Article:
Everything is going really well. Like, REALLY well. My work is great, my boss is supportive, I finally make good money. My personal hobbies have been extremely rewarding and I’ve found a lot of success and new opportunities.
But I find that when people ask, “How are you?” the expected answer is “Oh, fine. How are you?” I like to be honest and say, “Things are great!” but I feel guilty when this happens.
I’m not rubbing it in, I’m answering the question, but I worry if the asker was even expecting an answer in many cases. I don’t want sharing stories of my recent happiness to come off as me being a jerk. What’s the best way to talk to friends and acquaintances about positive things happening in life without coming off like an asshole?
First, congratulations on life going well. It seems rare for work and life to line up in awesomeness, so go you!
That said, you’re right that culturally many of us have been trained to respond to that question with a slightly positive but mostly neutral response — “I’m fine.” “I’m good.” “Can’t complain.” — and then quickly move on to discuss whatever horrible thing the US President / the UK Foreign Minister / the latest Bachelor contestant is doing at the moment.
I also think that the conditioning to give the answer of “fine” is more about preventing us from sharing things that are overly sad or dark, as opposed to preventing people from sharing that their life is amazeballs. The parts of society that I’m most familiar with tend to know how to (at least pretend to) be happy for others; where we struggle is with knowing what to do when someone opens up about the tough times they are going through.
Either way, I think our expectations around the responses we hope to get — or plan to give — depend on who we’re talking to and what the context is. Basically, the way we talk to acquaintances about our lives and the way we talk to our friends about our lives can differ.
These are the folks who I’ve met a few times or who run in the same circles as I do, but who I’m not able to give much energy to. When I see them, I ask how they are mostly because just saying “hello” and then standing there awkwardly is frowned upon. If they tell me they’re doing great, I’ll probably follow up; if they tell me they’re doing poorly, I’ll probably say something like “oh no, hopefully that won’t be the case for long.” But I’m usually not prepared for anything deeper with someone who isn’t a closer friend.*
Given that, when interacting with acquaintances I’d suggest that you offer up more than “I’m fine” but less than “… and here’s all the awesome things that are happening.” Not because you should dampen your achievements and experiences, but because that’s not where that relationship is at the moment. I’d go with “Things are good. I’m really happy with work and life in general. How are you?” That leaves an opening for them to ask about what specifically is good at work or in your personal life, but also allows them to just respond with “I’m good too, thanks” and then leave it there.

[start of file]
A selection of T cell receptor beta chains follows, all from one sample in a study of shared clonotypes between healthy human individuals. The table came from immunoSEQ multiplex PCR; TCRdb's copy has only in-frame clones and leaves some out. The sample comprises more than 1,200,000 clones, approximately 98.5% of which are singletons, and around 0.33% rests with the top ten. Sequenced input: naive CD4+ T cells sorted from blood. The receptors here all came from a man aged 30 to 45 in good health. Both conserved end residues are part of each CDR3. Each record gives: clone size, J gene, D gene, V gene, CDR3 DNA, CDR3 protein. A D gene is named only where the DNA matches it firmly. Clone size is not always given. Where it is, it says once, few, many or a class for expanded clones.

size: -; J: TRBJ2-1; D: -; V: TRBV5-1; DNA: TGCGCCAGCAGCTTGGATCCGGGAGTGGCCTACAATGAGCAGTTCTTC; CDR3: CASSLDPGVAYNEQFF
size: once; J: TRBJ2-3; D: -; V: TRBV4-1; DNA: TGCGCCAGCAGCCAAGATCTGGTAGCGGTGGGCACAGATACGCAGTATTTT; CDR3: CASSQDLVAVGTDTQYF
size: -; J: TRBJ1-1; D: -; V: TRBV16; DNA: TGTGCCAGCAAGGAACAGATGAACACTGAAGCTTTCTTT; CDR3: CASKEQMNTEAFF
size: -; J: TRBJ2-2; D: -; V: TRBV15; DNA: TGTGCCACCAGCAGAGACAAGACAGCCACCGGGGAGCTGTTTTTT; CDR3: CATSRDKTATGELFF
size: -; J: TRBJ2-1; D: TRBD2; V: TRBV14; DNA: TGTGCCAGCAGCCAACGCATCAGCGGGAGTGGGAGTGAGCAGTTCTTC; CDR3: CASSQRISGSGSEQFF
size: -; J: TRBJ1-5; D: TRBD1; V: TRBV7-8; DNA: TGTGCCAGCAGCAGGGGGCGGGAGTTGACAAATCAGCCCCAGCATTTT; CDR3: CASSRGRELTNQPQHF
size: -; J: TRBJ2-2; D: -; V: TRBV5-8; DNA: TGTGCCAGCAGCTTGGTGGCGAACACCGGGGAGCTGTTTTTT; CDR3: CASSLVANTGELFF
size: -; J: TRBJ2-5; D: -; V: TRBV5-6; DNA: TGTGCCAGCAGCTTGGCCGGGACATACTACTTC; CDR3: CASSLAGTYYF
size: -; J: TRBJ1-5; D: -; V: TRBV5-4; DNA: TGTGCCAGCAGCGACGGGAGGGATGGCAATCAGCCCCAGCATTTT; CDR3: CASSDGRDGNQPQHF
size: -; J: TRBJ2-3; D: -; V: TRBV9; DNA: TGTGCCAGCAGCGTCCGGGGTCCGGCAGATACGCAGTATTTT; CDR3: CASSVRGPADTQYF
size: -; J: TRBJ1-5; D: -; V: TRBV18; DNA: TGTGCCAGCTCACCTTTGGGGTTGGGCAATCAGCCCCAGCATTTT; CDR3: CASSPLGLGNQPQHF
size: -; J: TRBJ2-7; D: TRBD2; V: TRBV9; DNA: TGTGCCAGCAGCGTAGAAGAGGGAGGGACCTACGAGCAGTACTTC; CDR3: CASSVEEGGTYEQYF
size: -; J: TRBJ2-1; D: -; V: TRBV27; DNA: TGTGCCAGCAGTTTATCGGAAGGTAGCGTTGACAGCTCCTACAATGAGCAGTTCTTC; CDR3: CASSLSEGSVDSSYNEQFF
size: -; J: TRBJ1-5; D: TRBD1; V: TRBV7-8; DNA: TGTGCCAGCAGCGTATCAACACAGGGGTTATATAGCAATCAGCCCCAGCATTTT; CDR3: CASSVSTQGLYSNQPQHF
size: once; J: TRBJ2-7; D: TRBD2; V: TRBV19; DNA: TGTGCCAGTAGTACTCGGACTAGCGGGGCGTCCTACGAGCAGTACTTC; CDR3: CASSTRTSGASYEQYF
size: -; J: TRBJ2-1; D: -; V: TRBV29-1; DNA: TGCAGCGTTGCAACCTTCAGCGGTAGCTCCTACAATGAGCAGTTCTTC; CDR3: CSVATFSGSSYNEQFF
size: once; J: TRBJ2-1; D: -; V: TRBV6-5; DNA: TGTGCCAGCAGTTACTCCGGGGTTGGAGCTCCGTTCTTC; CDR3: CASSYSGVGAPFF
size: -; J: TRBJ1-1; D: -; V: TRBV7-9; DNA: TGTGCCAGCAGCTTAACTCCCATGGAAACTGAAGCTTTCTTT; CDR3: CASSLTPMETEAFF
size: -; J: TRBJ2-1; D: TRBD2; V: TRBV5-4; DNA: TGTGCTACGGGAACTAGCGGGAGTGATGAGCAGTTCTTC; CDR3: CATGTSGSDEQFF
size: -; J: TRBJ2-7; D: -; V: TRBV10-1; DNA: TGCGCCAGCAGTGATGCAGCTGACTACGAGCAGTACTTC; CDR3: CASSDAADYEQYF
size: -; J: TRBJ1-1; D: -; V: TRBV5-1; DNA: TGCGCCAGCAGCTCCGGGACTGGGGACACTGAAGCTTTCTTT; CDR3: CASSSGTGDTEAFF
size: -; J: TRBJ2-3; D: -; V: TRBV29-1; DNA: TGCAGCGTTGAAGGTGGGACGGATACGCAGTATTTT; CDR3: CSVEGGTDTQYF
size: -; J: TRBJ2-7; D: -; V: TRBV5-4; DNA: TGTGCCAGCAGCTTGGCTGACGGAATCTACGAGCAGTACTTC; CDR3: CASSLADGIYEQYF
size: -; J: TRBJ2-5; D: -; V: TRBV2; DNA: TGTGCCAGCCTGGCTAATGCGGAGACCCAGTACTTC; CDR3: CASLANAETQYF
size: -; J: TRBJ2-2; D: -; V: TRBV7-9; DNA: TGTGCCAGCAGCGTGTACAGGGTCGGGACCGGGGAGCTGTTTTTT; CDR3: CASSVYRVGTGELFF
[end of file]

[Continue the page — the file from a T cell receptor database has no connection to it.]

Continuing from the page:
This should be easier to navigate. If folks are your friends, they should be happy for you and want the details of what’s making your life rock. Of course, that isn’t always the case; there are times where people feel even more low when someone close to them is experiencing a lot of success and happiness.
But that’s their issue, not yours. You shouldn’t have to keep your own happiness bottled up because you don’t want to break social norms about how we’re supposed to interact. Share your joy! Be proud of how things are going for you.
That said, keep in mind what I said above about people hesitating to be honest about how they are when how they are is “real shitty.” Friends — even close ones — who hear how great your life is might temper their own response when you ask how they are. They might not want to drag you down, or not want to compete with your happiness (which I hate, because there isn’t some finite amount of happiness out there – you being happy doesn’t mean I can’t be).
That’s certainly their right; depending on their energy levels, or how much time you all have to chat, they might not think it’s worth getting into in that moment. But if you see a pattern in your interactions, I’d suggest following up when it feels appropriate. Instead of offering the details of how even more fantastic your life has gotten since last you spoke, say things are still good, and then genuinely ask how they are doing. Make it clear you want to know what’s going on in their lives. That gives them an opening and shows that regardless of how awesome your life is, you still have the time and space to be there when things aren’t going so great for them.
*That isn’t always the case; sometimes an interaction with an acquaintance can lead to a really interesting conversation born out of us both being in the right state of mind. But I don’t think that’s always — or often — the case with those relationships.